To some specifiers and owners who want to get the best pavement buy for a highway, street or parking lot, the method for choosing between concrete and asphalt seems simple. Prepare designs that are equal; take bids; and award the contract to the lowest bidder. What could be simpler? To take a close look at that approach, let's ask one key question. Can pavement designs for these types of pavement ever be equal when one of them--concrete--can be designed for a longer service life, is less costly to maintain, and will provide better riding quality, skid resistance and nighttime visibility during its life? The answer is no. So-called equal designs don't produce pavements of equal performance.

Consistent with sound engineering practice, the merits of concrete pavement will best be recognized when selection of pavement type takes long-term performance into account. The selection should be based not on initial cost only, but on a cost comparison that takes into account initial cost, anticipated service life and surface and base maintenance costs.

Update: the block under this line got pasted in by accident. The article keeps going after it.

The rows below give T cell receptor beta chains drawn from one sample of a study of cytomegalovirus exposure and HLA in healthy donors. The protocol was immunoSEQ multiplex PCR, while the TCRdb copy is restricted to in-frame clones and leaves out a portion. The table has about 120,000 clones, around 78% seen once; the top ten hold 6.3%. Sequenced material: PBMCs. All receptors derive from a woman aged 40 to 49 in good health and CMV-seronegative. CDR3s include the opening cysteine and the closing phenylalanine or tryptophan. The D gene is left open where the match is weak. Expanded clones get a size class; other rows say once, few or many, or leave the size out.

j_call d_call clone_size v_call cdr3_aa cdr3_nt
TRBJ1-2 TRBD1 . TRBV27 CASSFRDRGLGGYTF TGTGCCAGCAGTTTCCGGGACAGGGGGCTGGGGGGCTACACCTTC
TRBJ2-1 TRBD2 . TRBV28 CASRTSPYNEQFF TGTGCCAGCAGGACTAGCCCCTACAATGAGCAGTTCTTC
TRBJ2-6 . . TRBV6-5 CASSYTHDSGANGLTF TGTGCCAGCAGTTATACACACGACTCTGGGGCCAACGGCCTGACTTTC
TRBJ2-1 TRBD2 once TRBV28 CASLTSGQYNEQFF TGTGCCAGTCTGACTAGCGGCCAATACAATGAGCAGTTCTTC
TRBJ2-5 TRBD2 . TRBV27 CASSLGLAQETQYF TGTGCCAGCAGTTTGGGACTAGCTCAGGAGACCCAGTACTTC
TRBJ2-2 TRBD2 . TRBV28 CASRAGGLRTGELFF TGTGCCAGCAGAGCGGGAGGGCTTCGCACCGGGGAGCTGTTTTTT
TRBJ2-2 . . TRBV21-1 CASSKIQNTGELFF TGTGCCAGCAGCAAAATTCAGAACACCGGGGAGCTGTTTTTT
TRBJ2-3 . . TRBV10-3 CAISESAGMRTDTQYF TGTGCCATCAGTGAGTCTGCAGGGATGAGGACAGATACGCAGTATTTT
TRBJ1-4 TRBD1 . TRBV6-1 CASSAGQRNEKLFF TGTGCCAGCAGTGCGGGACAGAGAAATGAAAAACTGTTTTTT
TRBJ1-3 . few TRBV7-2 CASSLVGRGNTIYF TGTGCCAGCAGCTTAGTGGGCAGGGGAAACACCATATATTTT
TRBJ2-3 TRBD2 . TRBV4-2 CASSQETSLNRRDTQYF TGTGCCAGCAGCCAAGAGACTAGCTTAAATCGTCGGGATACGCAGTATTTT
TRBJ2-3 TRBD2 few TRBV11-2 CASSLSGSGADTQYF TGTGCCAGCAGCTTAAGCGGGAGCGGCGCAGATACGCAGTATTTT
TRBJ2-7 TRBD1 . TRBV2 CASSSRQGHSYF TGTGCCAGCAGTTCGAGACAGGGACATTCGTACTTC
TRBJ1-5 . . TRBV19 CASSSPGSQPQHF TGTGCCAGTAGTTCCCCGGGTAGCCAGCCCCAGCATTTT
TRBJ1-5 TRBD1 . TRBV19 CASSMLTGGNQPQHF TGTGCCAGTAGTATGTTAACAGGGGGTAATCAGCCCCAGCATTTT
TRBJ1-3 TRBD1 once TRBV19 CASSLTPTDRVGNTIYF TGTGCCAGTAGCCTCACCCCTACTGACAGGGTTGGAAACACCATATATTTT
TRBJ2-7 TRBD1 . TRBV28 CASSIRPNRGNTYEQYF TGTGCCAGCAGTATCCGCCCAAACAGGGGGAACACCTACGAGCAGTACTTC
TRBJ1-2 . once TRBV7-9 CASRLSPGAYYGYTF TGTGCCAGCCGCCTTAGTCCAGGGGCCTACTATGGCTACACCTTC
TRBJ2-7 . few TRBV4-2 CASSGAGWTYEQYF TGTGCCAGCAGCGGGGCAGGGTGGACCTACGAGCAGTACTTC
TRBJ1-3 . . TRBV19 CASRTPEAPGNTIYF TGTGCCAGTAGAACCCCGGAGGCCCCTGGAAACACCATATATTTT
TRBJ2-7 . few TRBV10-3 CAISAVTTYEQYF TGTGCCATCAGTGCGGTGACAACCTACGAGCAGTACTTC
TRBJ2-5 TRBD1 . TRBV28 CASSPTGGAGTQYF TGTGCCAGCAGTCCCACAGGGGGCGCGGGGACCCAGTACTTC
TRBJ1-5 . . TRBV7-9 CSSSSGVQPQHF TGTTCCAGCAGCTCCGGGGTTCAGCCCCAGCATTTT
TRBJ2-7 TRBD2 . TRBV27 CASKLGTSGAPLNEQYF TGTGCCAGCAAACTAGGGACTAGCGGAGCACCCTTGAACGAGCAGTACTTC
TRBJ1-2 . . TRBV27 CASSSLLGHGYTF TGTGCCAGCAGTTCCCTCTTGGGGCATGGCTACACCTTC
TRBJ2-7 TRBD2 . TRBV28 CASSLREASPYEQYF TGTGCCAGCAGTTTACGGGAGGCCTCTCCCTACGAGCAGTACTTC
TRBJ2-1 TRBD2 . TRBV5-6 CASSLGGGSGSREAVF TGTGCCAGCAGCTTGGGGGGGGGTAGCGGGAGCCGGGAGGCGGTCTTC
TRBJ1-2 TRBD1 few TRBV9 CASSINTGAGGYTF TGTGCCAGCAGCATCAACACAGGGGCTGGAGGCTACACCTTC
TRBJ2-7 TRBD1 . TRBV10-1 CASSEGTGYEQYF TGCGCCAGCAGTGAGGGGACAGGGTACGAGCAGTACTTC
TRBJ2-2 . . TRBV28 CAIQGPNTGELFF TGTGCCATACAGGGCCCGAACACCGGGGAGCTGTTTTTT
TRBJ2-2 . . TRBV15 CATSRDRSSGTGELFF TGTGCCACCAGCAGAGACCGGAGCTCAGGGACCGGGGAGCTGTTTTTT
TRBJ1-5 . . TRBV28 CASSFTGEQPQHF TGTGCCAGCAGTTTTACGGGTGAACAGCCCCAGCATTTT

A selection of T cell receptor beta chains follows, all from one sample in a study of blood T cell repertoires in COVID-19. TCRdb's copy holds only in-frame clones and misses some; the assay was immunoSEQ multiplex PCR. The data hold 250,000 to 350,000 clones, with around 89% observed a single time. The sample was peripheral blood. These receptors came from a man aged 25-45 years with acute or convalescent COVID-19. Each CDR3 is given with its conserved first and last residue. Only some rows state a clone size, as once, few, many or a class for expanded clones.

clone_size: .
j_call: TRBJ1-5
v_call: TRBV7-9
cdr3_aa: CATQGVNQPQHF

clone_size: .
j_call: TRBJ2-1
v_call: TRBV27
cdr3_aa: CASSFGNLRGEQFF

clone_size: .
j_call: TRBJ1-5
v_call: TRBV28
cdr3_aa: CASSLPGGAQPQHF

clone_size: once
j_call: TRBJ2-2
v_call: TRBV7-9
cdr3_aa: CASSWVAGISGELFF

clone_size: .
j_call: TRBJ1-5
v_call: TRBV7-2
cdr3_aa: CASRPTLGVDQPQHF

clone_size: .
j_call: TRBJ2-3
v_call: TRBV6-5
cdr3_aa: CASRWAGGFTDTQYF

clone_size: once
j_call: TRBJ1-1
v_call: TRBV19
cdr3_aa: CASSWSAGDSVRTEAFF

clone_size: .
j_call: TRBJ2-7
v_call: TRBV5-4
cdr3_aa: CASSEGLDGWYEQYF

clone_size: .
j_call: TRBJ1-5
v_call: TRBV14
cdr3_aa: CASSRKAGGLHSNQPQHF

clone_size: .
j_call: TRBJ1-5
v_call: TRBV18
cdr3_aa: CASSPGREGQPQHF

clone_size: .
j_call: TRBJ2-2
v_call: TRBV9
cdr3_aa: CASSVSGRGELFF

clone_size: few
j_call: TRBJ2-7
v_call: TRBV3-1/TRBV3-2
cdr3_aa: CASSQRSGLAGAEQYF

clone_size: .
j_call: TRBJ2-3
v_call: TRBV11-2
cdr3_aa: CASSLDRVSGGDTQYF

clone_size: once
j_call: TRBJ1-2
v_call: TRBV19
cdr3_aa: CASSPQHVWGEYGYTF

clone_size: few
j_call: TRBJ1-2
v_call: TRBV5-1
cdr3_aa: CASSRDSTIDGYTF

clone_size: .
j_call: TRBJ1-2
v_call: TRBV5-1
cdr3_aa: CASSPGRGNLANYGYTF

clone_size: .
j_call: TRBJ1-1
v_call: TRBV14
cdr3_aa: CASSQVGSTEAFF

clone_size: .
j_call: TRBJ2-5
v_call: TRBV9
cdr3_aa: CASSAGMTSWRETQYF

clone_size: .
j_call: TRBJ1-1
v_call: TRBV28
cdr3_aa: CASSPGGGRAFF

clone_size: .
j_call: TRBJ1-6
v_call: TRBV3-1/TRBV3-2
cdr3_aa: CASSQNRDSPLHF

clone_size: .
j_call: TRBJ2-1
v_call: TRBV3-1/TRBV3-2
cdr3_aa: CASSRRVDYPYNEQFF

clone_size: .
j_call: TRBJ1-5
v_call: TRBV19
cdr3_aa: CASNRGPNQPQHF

A life cycle cost analysis is now being used by many state DOT's. It starts with a total cost analysis for each pavement type, taking into account initial cost, future maintenance and rehabilitation costs. The same analysis period is used for each pavement, up to 35 years in many states. Life cycle costing has been expanded to include the economic analysis of present worth. Present worth, as applied to pavement construction, is described as a means of expressing all costs incurred during the service life of a pavement in equivalent dollars.